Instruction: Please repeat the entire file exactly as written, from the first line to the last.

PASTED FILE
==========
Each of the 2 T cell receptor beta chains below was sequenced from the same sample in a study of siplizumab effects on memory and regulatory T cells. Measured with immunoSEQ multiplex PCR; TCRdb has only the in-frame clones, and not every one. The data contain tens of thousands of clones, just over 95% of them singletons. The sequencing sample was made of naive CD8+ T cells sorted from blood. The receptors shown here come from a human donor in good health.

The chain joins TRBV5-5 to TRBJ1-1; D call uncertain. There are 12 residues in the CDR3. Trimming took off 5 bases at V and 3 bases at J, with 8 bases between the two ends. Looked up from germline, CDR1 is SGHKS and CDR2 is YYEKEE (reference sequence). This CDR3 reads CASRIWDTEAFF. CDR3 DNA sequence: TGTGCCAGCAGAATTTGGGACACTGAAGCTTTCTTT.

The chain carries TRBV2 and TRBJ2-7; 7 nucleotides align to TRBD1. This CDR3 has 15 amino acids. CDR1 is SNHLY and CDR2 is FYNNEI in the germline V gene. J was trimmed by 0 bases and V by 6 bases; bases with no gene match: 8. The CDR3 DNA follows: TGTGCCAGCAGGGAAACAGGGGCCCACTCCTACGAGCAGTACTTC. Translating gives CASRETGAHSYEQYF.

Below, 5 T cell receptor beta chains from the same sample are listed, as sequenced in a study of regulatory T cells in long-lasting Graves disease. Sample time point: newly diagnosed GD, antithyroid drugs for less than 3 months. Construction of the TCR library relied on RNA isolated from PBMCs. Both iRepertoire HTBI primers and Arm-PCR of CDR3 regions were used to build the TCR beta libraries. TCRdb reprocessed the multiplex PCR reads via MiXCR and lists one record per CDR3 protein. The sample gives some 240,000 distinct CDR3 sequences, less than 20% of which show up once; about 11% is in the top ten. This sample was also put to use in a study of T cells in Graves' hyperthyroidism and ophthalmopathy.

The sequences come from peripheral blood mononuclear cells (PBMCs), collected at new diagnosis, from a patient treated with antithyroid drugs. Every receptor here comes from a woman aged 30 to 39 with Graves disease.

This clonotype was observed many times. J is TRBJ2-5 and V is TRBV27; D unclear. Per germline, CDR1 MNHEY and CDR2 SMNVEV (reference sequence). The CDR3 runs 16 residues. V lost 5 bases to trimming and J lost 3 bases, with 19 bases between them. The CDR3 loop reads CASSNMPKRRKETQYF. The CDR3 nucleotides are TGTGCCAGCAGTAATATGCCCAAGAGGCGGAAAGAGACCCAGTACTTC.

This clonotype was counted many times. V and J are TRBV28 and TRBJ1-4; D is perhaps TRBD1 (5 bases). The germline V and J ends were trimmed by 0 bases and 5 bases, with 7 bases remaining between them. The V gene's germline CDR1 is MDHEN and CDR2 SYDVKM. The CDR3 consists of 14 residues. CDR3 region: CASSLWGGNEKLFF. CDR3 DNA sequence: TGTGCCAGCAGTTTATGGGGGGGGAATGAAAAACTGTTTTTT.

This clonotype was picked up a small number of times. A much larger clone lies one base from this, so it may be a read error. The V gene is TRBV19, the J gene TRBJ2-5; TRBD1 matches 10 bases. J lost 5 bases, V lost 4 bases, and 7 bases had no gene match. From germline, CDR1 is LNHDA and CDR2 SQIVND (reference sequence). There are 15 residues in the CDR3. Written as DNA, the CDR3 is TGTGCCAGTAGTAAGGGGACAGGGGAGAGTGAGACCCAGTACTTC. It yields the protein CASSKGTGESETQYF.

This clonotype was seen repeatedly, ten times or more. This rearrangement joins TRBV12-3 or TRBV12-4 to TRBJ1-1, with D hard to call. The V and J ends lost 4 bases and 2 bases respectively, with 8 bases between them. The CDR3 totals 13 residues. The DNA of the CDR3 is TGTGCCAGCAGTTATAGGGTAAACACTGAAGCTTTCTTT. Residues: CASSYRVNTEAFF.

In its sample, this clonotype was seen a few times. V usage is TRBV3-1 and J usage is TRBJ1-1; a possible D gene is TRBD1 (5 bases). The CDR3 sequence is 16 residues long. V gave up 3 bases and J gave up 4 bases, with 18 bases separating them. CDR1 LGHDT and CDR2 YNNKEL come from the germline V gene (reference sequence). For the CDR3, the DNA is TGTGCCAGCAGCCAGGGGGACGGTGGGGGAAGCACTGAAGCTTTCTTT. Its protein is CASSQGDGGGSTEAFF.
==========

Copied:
Each of the 2 T cell receptor beta chains below was sequenced from the same sample in a study of siplizumab effects on memory and regulatory T cells. Measured with immunoSEQ multiplex PCR; TCRdb has only the in-frame clones, and not every one. The data contain tens of thousands of clones, just over 95% of them singletons. The sequencing sample was made of naive CD8+ T cells sorted from blood. The receptors shown here come from a human donor in good health.

The chain joins TRBV5-5 to TRBJ1-1; D call uncertain. There are 12 residues in the CDR3. Trimming took off 5 bases at V and 3 bases at J, with 8 bases between the two ends. Looked up from germline, CDR1 is SGHKS and CDR2 is YYEKEE (reference sequence). This CDR3 reads CASRIWDTEAFF. CDR3 DNA sequence: TGTGCCAGCAGAATTTGGGACACTGAAGCTTTCTTT.

The chain carries TRBV2 and TRBJ2-7; 7 nucleotides align to TRBD1. This CDR3 has 15 amino acids. CDR1 is SNHLY and CDR2 is FYNNEI in the germline V gene. J was trimmed by 0 bases and V by 6 bases; bases with no gene match: 8. The CDR3 DNA follows: TGTGCCAGCAGGGAAACAGGGGCCCACTCCTACGAGCAGTACTTC. Translating gives CASRETGAHSYEQYF.

Below, 5 T cell receptor beta chains from the same sample are listed, as sequenced in a study of regulatory T cells in long-lasting Graves disease. Sample time point: newly diagnosed GD, antithyroid drugs for less than 3 months. Construction of the TCR library relied on RNA isolated from PBMCs. Both iRepertoire HTBI primers and Arm-PCR of CDR3 regions were used to build the TCR beta libraries. TCRdb reprocessed the multiplex PCR reads via MiXCR and lists one record per CDR3 protein. The sample gives some 240,000 distinct CDR3 sequences, less than 20% of which show up once; about 11% is in the top ten. This sample was also put to use in a study of T cells in Graves' hyperthyroidism and ophthalmopathy.

The sequences come from peripheral blood mononuclear cells (PBMCs), collected at new diagnosis, from a patient treated with antithyroid drugs. Every receptor here comes from a woman aged 30 to 39 with Graves disease.

This clonotype was observed many times. J is TRBJ2-5 and V is TRBV27; D unclear. Per germline, CDR1 MNHEY and CDR2 SMNVEV (reference sequence). The CDR3 runs 16 residues. V lost 5 bases to trimming and J lost 3 bases, with 19 bases between them. The CDR3 loop reads CASSNMPKRRKETQYF. The CDR3 nucleotides are TGTGCCAGCAGTAATATGCCCAAGAGGCGGAAAGAGACCCAGTACTTC.

This clonotype was counted many times. V and J are TRBV28 and TRBJ1-4; D is perhaps TRBD1 (5 bases). The germline V and J ends were trimmed by 0 bases and 5 bases, with 7 bases remaining between them. The V gene's germline CDR1 is MDHEN and CDR2 SYDVKM. The CDR3 consists of 14 residues. CDR3 region: CASSLWGGNEKLFF. CDR3 DNA sequence: TGTGCCAGCAGTTTATGGGGGGGGAATGAAAAACTGTTTTTT.

This clonotype was picked up a small number of times. A much larger clone lies one base from this, so it may be a read error. The V gene is TRBV19, the J gene TRBJ2-5; TRBD1 matches 10 bases. J lost 5 bases, V lost 4 bases, and 7 bases had no gene match. From germline, CDR1 is LNHDA and CDR2 SQIVND (reference sequence). There are 15 residues in the CDR3. Written as DNA, the CDR3 is TGTGCCAGTAGTAAGGGGACAGGGGAGAGTGAGACCCAGTACTTC. It yields the protein CASSKGTGESETQYF.

This clonotype was seen repeatedly, ten times or more. This rearrangement joins TRBV12-3 or TRBV12-4 to TRBJ1-1, with D hard to call. The V and J ends lost 4 bases and 2 bases respectively, with 8 bases between them. The CDR3 totals 13 residues. The DNA of the CDR3 is TGTGCCAGCAGTTATAGGGTAAACACTGAAGCTTTCTTT. Residues: CASSYRVNTEAFF.

In its sample, this clonotype was seen a few times. V usage is TRBV3-1 and J usage is TRBJ1-1; a possible D gene is TRBD1 (5 bases). The CDR3 sequence is 16 residues long. V gave up 3 bases and J gave up 4 bases, with 18 bases separating them. CDR1 LGHDT and CDR2 YNNKEL come from the germline V gene (reference sequence). For the CDR3, the DNA is TGTGCCAGCAGCCAGGGGGACGGTGGGGGAAGCACTGAAGCTTTCTTT. Its protein is CASSQGDGGGSTEAFF.